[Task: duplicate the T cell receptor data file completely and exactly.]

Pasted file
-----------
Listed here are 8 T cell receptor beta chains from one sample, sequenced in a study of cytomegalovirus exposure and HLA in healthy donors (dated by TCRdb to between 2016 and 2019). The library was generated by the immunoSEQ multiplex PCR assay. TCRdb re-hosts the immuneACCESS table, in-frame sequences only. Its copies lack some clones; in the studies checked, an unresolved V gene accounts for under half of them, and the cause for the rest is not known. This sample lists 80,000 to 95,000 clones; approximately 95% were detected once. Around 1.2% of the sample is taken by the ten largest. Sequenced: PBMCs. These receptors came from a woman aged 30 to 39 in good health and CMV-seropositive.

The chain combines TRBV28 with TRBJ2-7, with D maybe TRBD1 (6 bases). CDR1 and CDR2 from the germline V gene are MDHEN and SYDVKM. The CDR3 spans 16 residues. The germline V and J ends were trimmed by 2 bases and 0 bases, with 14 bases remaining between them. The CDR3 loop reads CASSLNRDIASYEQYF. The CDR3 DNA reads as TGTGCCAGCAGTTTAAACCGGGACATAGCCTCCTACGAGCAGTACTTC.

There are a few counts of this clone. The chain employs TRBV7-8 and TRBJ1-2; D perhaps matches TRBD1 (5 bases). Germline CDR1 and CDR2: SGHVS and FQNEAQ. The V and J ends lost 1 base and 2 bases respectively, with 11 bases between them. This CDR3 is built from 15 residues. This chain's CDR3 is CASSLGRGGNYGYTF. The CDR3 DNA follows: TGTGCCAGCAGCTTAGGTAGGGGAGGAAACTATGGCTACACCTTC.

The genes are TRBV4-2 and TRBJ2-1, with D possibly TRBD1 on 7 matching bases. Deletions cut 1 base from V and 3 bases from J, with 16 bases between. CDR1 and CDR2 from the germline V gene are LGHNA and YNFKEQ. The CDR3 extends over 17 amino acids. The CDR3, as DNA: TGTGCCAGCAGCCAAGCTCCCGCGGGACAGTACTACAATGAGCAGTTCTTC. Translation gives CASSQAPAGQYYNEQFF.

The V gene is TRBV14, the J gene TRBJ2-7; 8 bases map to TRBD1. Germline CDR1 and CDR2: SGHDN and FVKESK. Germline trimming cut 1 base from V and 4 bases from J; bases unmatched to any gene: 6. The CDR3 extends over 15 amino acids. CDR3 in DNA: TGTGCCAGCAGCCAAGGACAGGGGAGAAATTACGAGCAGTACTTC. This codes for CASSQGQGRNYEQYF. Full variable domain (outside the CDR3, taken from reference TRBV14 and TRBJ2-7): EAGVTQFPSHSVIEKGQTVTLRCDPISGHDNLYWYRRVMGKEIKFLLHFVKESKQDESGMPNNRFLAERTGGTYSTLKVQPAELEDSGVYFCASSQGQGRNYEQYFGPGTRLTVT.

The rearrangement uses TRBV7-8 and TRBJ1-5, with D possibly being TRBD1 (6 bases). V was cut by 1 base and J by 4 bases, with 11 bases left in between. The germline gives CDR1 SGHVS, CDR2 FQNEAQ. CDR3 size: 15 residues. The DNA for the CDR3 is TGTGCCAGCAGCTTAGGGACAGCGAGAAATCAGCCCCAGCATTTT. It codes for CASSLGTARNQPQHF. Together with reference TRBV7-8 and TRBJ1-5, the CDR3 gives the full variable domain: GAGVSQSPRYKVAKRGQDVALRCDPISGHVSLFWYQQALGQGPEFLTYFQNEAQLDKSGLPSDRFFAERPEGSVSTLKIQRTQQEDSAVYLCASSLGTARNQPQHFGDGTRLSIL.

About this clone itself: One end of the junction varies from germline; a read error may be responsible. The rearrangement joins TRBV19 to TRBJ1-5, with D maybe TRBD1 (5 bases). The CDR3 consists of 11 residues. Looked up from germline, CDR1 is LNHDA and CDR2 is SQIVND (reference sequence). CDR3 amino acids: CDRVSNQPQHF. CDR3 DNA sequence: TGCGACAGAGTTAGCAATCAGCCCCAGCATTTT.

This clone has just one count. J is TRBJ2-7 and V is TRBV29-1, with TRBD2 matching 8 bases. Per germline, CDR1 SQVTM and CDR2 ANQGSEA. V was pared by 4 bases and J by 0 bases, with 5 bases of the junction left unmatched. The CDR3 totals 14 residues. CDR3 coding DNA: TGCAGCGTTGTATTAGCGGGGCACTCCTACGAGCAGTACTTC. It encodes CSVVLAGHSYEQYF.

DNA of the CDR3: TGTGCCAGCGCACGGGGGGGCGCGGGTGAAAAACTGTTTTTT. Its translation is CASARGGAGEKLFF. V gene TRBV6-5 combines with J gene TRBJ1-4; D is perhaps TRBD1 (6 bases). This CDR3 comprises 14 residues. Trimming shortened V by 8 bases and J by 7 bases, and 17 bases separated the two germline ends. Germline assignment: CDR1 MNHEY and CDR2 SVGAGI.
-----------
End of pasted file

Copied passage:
Listed here are 8 T cell receptor beta chains from one sample, sequenced in a study of cytomegalovirus exposure and HLA in healthy donors (dated by TCRdb to between 2016 and 2019). The library was generated by the immunoSEQ multiplex PCR assay. TCRdb re-hosts the immuneACCESS table, in-frame sequences only. Its copies lack some clones; in the studies checked, an unresolved V gene accounts for under half of them, and the cause for the rest is not known. This sample lists 80,000 to 95,000 clones; approximately 95% were detected once. Around 1.2% of the sample is taken by the ten largest. Sequenced: PBMCs. These receptors came from a woman aged 30 to 39 in good health and CMV-seropositive.

The chain combines TRBV28 with TRBJ2-7, with D maybe TRBD1 (6 bases). CDR1 and CDR2 from the germline V gene are MDHEN and SYDVKM. The CDR3 spans 16 residues. The germline V and J ends were trimmed by 2 bases and 0 bases, with 14 bases remaining between them. The CDR3 loop reads CASSLNRDIASYEQYF. The CDR3 DNA reads as TGTGCCAGCAGTTTAAACCGGGACATAGCCTCCTACGAGCAGTACTTC.

There are a few counts of this clone. The chain employs TRBV7-8 and TRBJ1-2; D perhaps matches TRBD1 (5 bases). Germline CDR1 and CDR2: SGHVS and FQNEAQ. The V and J ends lost 1 base and 2 bases respectively, with 11 bases between them. This CDR3 is built from 15 residues. This chain's CDR3 is CASSLGRGGNYGYTF. The CDR3 DNA follows: TGTGCCAGCAGCTTAGGTAGGGGAGGAAACTATGGCTACACCTTC.

The genes are TRBV4-2 and TRBJ2-1, with D possibly TRBD1 on 7 matching bases. Deletions cut 1 base from V and 3 bases from J, with 16 bases between. CDR1 and CDR2 from the germline V gene are LGHNA and YNFKEQ. The CDR3 extends over 17 amino acids. The CDR3, as DNA: TGTGCCAGCAGCCAAGCTCCCGCGGGACAGTACTACAATGAGCAGTTCTTC. Translation gives CASSQAPAGQYYNEQFF.

The V gene is TRBV14, the J gene TRBJ2-7; 8 bases map to TRBD1. Germline CDR1 and CDR2: SGHDN and FVKESK. Germline trimming cut 1 base from V and 4 bases from J; bases unmatched to any gene: 6. The CDR3 extends over 15 amino acids. CDR3 in DNA: TGTGCCAGCAGCCAAGGACAGGGGAGAAATTACGAGCAGTACTTC. This codes for CASSQGQGRNYEQYF. Full variable domain (outside the CDR3, taken from reference TRBV14 and TRBJ2-7): EAGVTQFPSHSVIEKGQTVTLRCDPISGHDNLYWYRRVMGKEIKFLLHFVKESKQDESGMPNNRFLAERTGGTYSTLKVQPAELEDSGVYFCASSQGQGRNYEQYFGPGTRLTVT.

The rearrangement uses TRBV7-8 and TRBJ1-5, with D possibly being TRBD1 (6 bases). V was cut by 1 base and J by 4 bases, with 11 bases left in between. The germline gives CDR1 SGHVS, CDR2 FQNEAQ. CDR3 size: 15 residues. The DNA for the CDR3 is TGTGCCAGCAGCTTAGGGACAGCGAGAAATCAGCCCCAGCATTTT. It codes for CASSLGTARNQPQHF. Together with reference TRBV7-8 and TRBJ1-5, the CDR3 gives the full variable domain: GAGVSQSPRYKVAKRGQDVALRCDPISGHVSLFWYQQALGQGPEFLTYFQNEAQLDKSGLPSDRFFAERPEGSVSTLKIQRTQQEDSAVYLCASSLGTARNQPQHFGDGTRLSIL.

About this clone itself: One end of the junction varies from germline; a read error may be responsible. The rearrangement joins TRBV19 to TRBJ1-5, with D maybe TRBD1 (5 bases). The CDR3 consists of 11 residues. Looked up from germline, CDR1 is LNHDA and CDR2 is SQIVND (reference sequence). CDR3 amino acids: CDRVSNQPQHF. CDR3 DNA sequence: TGCGACAGAGTTAGCAATCAGCCCCAGCATTTT.

This clone has just one count. J is TRBJ2-7 and V is TRBV29-1, with TRBD2 matching 8 bases. Per germline, CDR1 SQVTM and CDR2 ANQGSEA. V was pared by 4 bases and J by 0 bases, with 5 bases of the junction left unmatched. The CDR3 totals 14 residues. CDR3 coding DNA: TGCAGCGTTGTATTAGCGGGGCACTCCTACGAGCAGTACTTC. It encodes CSVVLAGHSYEQYF.

DNA of the CDR3: TGTGCCAGCGCACGGGGGGGCGCGGGTGAAAAACTGTTTTTT. Its translation is CASARGGAGEKLFF. V gene TRBV6-5 combines with J gene TRBJ1-4; D is perhaps TRBD1 (6 bases). This CDR3 comprises 14 residues. Trimming shortened V by 8 bases and J by 7 bases, and 17 bases separated the two germline ends. Germline assignment: CDR1 MNHEY and CDR2 SVGAGI.